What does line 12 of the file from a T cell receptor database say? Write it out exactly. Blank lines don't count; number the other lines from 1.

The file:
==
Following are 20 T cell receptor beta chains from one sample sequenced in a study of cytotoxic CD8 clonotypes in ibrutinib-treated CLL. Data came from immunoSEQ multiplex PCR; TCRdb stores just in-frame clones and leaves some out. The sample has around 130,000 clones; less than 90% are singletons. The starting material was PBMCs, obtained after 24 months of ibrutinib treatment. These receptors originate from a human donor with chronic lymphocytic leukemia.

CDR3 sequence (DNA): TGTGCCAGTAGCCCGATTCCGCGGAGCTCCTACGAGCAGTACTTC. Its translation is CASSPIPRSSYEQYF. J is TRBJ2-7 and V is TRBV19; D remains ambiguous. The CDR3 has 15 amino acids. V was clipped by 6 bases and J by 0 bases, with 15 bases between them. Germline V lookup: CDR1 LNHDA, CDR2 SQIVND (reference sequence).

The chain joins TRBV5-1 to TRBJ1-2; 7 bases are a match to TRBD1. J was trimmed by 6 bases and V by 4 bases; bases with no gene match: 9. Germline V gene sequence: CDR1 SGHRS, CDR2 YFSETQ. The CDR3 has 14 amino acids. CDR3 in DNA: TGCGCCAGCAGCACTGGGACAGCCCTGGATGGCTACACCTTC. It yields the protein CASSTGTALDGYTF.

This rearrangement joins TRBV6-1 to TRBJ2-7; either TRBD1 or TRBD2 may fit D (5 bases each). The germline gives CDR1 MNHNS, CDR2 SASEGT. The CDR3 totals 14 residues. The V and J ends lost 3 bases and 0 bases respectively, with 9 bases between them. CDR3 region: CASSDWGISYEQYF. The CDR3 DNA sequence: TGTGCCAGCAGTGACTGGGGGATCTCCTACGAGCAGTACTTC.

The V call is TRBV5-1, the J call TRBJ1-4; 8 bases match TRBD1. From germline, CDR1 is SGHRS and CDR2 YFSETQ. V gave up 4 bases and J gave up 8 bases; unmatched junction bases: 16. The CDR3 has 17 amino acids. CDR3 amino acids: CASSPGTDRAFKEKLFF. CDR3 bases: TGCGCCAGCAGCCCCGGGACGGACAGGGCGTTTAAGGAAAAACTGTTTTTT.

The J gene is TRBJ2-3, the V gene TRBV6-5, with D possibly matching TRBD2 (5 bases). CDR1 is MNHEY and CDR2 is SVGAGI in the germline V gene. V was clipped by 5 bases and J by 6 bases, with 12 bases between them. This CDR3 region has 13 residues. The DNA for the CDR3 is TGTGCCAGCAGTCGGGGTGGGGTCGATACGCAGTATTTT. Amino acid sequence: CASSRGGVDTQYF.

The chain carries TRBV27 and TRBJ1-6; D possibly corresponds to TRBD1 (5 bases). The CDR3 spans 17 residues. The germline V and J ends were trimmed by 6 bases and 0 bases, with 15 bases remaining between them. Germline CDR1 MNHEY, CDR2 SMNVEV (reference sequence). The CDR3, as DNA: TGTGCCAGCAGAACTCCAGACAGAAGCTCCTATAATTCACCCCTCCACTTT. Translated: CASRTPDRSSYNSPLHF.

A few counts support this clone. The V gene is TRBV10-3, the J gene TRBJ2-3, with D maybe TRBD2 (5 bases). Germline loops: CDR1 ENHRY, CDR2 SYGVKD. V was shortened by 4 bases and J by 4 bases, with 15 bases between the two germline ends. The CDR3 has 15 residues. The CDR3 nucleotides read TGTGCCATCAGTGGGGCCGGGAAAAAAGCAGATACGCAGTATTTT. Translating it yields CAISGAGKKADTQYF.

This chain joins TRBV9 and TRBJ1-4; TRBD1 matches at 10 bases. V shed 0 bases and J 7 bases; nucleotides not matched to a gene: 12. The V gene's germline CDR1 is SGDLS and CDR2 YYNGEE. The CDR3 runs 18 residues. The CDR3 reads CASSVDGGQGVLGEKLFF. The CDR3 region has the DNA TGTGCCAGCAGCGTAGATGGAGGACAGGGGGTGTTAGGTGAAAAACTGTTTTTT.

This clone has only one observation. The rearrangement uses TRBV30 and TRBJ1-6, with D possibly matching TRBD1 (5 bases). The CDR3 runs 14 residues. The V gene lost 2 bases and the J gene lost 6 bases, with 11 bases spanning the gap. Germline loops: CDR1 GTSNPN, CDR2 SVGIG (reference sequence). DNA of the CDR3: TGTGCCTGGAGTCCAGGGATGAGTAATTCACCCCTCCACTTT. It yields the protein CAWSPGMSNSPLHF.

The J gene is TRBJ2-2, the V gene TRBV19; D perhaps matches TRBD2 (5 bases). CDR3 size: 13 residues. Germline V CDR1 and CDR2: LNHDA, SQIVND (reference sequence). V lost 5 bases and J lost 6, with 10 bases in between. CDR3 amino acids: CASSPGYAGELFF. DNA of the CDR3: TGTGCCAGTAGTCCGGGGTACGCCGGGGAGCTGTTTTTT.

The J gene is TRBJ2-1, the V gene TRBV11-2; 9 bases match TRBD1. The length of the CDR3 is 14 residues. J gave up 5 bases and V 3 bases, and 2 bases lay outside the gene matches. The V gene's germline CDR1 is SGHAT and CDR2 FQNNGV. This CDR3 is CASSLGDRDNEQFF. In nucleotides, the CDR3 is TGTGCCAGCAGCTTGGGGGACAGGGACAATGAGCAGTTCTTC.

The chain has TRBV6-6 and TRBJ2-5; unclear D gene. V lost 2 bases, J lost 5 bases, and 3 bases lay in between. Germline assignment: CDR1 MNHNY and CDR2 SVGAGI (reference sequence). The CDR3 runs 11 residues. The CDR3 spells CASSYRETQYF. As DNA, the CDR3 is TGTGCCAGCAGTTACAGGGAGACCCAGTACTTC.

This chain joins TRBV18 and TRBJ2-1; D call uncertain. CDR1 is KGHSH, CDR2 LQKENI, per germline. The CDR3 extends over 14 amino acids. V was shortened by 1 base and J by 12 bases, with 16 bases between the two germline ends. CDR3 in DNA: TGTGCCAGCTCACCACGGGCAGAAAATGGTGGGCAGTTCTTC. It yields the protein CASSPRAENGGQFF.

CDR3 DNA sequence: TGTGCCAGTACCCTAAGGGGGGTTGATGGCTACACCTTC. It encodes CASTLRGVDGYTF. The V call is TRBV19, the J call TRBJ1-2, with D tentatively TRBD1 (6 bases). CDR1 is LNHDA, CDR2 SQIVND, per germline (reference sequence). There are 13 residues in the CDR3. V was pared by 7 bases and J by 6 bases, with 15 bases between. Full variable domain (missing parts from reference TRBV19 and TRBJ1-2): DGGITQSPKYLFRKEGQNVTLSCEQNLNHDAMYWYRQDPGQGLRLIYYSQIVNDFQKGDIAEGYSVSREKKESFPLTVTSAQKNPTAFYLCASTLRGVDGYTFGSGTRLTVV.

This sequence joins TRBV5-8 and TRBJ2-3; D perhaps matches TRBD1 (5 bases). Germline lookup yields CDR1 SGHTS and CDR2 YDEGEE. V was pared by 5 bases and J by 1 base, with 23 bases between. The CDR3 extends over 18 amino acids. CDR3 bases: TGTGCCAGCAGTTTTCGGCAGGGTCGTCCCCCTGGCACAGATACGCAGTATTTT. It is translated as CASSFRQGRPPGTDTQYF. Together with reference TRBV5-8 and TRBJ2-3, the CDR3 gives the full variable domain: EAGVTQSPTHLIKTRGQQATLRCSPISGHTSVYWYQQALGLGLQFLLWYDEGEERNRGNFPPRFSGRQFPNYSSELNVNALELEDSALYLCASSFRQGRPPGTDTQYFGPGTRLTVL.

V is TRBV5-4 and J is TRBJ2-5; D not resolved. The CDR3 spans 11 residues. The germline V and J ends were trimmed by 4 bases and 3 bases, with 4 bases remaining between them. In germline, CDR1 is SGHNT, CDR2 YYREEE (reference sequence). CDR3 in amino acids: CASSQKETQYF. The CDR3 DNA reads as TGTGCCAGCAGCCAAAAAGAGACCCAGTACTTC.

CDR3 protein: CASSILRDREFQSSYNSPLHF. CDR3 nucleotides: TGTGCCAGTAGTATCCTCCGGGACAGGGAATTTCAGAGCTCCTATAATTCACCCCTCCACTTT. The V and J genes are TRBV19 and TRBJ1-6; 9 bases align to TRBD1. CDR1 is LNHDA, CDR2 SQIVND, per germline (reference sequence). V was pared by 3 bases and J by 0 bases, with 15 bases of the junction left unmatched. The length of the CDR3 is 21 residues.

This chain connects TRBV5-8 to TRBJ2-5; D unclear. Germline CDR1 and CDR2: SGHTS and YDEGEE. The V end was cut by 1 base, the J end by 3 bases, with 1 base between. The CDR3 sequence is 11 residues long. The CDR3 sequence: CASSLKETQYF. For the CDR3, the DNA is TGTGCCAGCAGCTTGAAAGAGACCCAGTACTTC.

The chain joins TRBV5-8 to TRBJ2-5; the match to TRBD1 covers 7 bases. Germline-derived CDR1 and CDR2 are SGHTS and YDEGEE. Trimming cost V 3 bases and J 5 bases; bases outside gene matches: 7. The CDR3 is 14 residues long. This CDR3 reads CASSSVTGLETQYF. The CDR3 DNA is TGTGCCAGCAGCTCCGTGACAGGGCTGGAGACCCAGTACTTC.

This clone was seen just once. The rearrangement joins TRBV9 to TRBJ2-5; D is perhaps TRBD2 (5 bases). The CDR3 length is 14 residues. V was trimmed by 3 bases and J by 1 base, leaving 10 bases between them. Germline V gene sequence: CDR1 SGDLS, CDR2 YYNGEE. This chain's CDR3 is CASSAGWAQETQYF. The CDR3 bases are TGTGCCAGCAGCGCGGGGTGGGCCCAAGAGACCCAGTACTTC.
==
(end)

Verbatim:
The J gene is TRBJ2-1, the V gene TRBV11-2; 9 bases match TRBD1. The length of the CDR3 is 14 residues. J gave up 5 bases and V 3 bases, and 2 bases lay outside the gene matches. The V gene's germline CDR1 is SGHAT and CDR2 FQNNGV. This CDR3 is CASSLGDRDNEQFF. In nucleotides, the CDR3 is TGTGCCAGCAGCTTGGGGGACAGGGACAATGAGCAGTTCTTC.